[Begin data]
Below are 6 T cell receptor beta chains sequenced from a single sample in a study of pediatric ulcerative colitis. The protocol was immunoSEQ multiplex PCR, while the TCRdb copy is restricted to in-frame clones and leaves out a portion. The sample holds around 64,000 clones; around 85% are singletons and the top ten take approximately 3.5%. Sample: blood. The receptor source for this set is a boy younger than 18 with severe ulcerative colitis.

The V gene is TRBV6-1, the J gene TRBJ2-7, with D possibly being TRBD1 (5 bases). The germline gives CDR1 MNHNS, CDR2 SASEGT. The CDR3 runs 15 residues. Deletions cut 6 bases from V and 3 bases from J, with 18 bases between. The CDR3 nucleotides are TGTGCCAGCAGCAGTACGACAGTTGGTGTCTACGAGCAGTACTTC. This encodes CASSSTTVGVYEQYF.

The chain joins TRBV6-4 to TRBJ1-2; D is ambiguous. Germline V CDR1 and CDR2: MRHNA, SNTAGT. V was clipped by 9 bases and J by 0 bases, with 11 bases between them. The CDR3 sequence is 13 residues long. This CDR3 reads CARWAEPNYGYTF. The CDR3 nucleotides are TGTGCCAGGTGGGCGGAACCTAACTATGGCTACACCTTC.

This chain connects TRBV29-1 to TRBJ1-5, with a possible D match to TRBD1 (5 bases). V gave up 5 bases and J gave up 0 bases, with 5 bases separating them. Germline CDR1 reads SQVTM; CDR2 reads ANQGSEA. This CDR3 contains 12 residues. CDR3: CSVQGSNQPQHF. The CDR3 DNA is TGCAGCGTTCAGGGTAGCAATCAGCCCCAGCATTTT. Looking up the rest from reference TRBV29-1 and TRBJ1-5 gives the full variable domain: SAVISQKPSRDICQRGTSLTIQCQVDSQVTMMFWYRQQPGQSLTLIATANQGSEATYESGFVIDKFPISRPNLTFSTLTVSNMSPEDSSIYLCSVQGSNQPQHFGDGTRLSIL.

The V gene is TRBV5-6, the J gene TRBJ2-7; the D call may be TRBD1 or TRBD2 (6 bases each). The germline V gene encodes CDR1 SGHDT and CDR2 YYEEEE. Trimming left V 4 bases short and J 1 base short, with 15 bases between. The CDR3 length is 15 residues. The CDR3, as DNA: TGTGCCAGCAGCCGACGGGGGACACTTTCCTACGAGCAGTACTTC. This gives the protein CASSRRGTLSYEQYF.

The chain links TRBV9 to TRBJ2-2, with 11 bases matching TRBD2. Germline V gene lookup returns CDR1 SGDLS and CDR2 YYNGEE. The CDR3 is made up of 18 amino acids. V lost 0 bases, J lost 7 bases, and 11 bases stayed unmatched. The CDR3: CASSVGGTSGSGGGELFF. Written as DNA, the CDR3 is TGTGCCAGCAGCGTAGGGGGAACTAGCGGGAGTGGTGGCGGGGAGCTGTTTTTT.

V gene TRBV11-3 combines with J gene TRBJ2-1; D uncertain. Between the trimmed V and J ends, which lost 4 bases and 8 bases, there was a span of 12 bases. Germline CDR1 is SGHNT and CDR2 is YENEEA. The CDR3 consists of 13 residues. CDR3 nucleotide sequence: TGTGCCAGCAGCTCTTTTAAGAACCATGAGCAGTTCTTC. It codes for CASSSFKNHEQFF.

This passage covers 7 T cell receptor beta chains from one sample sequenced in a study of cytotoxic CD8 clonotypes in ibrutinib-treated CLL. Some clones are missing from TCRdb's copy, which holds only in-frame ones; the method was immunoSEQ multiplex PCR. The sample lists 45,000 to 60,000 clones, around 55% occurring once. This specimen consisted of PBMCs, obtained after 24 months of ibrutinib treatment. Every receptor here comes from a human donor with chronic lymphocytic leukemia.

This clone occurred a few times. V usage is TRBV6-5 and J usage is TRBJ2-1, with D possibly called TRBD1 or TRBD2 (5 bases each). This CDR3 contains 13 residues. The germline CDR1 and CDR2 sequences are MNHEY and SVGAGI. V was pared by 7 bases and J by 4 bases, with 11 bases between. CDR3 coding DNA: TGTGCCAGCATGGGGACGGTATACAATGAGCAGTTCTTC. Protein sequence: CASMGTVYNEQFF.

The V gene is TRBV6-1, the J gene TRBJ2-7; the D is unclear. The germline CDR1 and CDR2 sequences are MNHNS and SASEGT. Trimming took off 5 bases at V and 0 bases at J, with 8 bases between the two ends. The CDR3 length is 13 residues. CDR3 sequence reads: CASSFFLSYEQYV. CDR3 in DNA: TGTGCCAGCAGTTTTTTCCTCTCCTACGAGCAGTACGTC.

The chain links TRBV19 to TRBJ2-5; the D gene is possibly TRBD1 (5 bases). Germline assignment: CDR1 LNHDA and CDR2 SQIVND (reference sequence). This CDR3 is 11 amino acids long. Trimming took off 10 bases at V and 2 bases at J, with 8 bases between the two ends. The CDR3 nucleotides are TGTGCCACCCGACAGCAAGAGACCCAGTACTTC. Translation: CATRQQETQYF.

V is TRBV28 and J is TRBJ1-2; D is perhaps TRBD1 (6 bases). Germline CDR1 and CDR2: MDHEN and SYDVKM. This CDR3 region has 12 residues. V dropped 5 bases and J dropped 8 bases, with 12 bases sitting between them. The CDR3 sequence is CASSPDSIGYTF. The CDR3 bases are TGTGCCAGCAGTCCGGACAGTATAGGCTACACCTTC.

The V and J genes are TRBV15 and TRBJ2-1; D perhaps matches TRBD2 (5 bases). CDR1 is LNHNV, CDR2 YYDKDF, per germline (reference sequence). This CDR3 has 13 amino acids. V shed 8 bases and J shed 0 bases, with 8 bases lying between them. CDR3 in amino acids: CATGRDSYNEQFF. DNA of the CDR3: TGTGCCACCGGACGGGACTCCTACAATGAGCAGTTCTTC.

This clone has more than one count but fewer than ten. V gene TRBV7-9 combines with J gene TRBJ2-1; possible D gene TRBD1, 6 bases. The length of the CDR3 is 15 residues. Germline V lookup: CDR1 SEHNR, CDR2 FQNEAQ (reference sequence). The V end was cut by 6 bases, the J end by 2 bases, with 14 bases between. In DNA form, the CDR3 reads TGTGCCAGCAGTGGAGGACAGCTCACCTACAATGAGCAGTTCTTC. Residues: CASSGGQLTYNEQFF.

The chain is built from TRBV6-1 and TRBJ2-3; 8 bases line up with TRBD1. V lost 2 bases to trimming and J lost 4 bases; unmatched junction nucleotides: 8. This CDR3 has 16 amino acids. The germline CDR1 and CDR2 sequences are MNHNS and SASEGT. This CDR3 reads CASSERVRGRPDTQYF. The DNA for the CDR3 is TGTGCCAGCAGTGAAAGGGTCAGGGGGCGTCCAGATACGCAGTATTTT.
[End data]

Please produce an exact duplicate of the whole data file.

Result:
Below are 6 T cell receptor beta chains sequenced from a single sample in a study of pediatric ulcerative colitis. The protocol was immunoSEQ multiplex PCR, while the TCRdb copy is restricted to in-frame clones and leaves out a portion. The sample holds around 64,000 clones; around 85% are singletons and the top ten take approximately 3.5%. Sample: blood. The receptor source for this set is a boy younger than 18 with severe ulcerative colitis.

The V gene is TRBV6-1, the J gene TRBJ2-7, with D possibly being TRBD1 (5 bases). The germline gives CDR1 MNHNS, CDR2 SASEGT. The CDR3 runs 15 residues. Deletions cut 6 bases from V and 3 bases from J, with 18 bases between. The CDR3 nucleotides are TGTGCCAGCAGCAGTACGACAGTTGGTGTCTACGAGCAGTACTTC. This encodes CASSSTTVGVYEQYF.

The chain joins TRBV6-4 to TRBJ1-2; D is ambiguous. Germline V CDR1 and CDR2: MRHNA, SNTAGT. V was clipped by 9 bases and J by 0 bases, with 11 bases between them. The CDR3 sequence is 13 residues long. This CDR3 reads CARWAEPNYGYTF. The CDR3 nucleotides are TGTGCCAGGTGGGCGGAACCTAACTATGGCTACACCTTC.

This chain connects TRBV29-1 to TRBJ1-5, with a possible D match to TRBD1 (5 bases). V gave up 5 bases and J gave up 0 bases, with 5 bases separating them. Germline CDR1 reads SQVTM; CDR2 reads ANQGSEA. This CDR3 contains 12 residues. CDR3: CSVQGSNQPQHF. The CDR3 DNA is TGCAGCGTTCAGGGTAGCAATCAGCCCCAGCATTTT. Looking up the rest from reference TRBV29-1 and TRBJ1-5 gives the full variable domain: SAVISQKPSRDICQRGTSLTIQCQVDSQVTMMFWYRQQPGQSLTLIATANQGSEATYESGFVIDKFPISRPNLTFSTLTVSNMSPEDSSIYLCSVQGSNQPQHFGDGTRLSIL.

The V gene is TRBV5-6, the J gene TRBJ2-7; the D call may be TRBD1 or TRBD2 (6 bases each). The germline V gene encodes CDR1 SGHDT and CDR2 YYEEEE. Trimming left V 4 bases short and J 1 base short, with 15 bases between. The CDR3 length is 15 residues. The CDR3, as DNA: TGTGCCAGCAGCCGACGGGGGACACTTTCCTACGAGCAGTACTTC. This gives the protein CASSRRGTLSYEQYF.

The chain links TRBV9 to TRBJ2-2, with 11 bases matching TRBD2. Germline V gene lookup returns CDR1 SGDLS and CDR2 YYNGEE. The CDR3 is made up of 18 amino acids. V lost 0 bases, J lost 7 bases, and 11 bases stayed unmatched. The CDR3: CASSVGGTSGSGGGELFF. Written as DNA, the CDR3 is TGTGCCAGCAGCGTAGGGGGAACTAGCGGGAGTGGTGGCGGGGAGCTGTTTTTT.

V gene TRBV11-3 combines with J gene TRBJ2-1; D uncertain. Between the trimmed V and J ends, which lost 4 bases and 8 bases, there was a span of 12 bases. Germline CDR1 is SGHNT and CDR2 is YENEEA. The CDR3 consists of 13 residues. CDR3 nucleotide sequence: TGTGCCAGCAGCTCTTTTAAGAACCATGAGCAGTTCTTC. It codes for CASSSFKNHEQFF.

This passage covers 7 T cell receptor beta chains from one sample sequenced in a study of cytotoxic CD8 clonotypes in ibrutinib-treated CLL. Some clones are missing from TCRdb's copy, which holds only in-frame ones; the method was immunoSEQ multiplex PCR. The sample lists 45,000 to 60,000 clones, around 55% occurring once. This specimen consisted of PBMCs, obtained after 24 months of ibrutinib treatment. Every receptor here comes from a human donor with chronic lymphocytic leukemia.

This clone occurred a few times. V usage is TRBV6-5 and J usage is TRBJ2-1, with D possibly called TRBD1 or TRBD2 (5 bases each). This CDR3 contains 13 residues. The germline CDR1 and CDR2 sequences are MNHEY and SVGAGI. V was pared by 7 bases and J by 4 bases, with 11 bases between. CDR3 coding DNA: TGTGCCAGCATGGGGACGGTATACAATGAGCAGTTCTTC. Protein sequence: CASMGTVYNEQFF.

The V gene is TRBV6-1, the J gene TRBJ2-7; the D is unclear. The germline CDR1 and CDR2 sequences are MNHNS and SASEGT. Trimming took off 5 bases at V and 0 bases at J, with 8 bases between the two ends. The CDR3 length is 13 residues. CDR3 sequence reads: CASSFFLSYEQYV. CDR3 in DNA: TGTGCCAGCAGTTTTTTCCTCTCCTACGAGCAGTACGTC.

The chain links TRBV19 to TRBJ2-5; the D gene is possibly TRBD1 (5 bases). Germline assignment: CDR1 LNHDA and CDR2 SQIVND (reference sequence). This CDR3 is 11 amino acids long. Trimming took off 10 bases at V and 2 bases at J, with 8 bases between the two ends. The CDR3 nucleotides are TGTGCCACCCGACAGCAAGAGACCCAGTACTTC. Translation: CATRQQETQYF.

V is TRBV28 and J is TRBJ1-2; D is perhaps TRBD1 (6 bases). Germline CDR1 and CDR2: MDHEN and SYDVKM. This CDR3 region has 12 residues. V dropped 5 bases and J dropped 8 bases, with 12 bases sitting between them. The CDR3 sequence is CASSPDSIGYTF. The CDR3 bases are TGTGCCAGCAGTCCGGACAGTATAGGCTACACCTTC.

The V and J genes are TRBV15 and TRBJ2-1; D perhaps matches TRBD2 (5 bases). CDR1 is LNHNV, CDR2 YYDKDF, per germline (reference sequence). This CDR3 has 13 amino acids. V shed 8 bases and J shed 0 bases, with 8 bases lying between them. CDR3 in amino acids: CATGRDSYNEQFF. DNA of the CDR3: TGTGCCACCGGACGGGACTCCTACAATGAGCAGTTCTTC.

This clone has more than one count but fewer than ten. V gene TRBV7-9 combines with J gene TRBJ2-1; possible D gene TRBD1, 6 bases. The length of the CDR3 is 15 residues. Germline V lookup: CDR1 SEHNR, CDR2 FQNEAQ (reference sequence). The V end was cut by 6 bases, the J end by 2 bases, with 14 bases between. In DNA form, the CDR3 reads TGTGCCAGCAGTGGAGGACAGCTCACCTACAATGAGCAGTTCTTC. Residues: CASSGGQLTYNEQFF.

The chain is built from TRBV6-1 and TRBJ2-3; 8 bases line up with TRBD1. V lost 2 bases to trimming and J lost 4 bases; unmatched junction nucleotides: 8. This CDR3 has 16 amino acids. The germline CDR1 and CDR2 sequences are MNHNS and SASEGT. This CDR3 reads CASSERVRGRPDTQYF. The DNA for the CDR3 is TGTGCCAGCAGTGAAAGGGTCAGGGGGCGTCCAGATACGCAGTATTTT.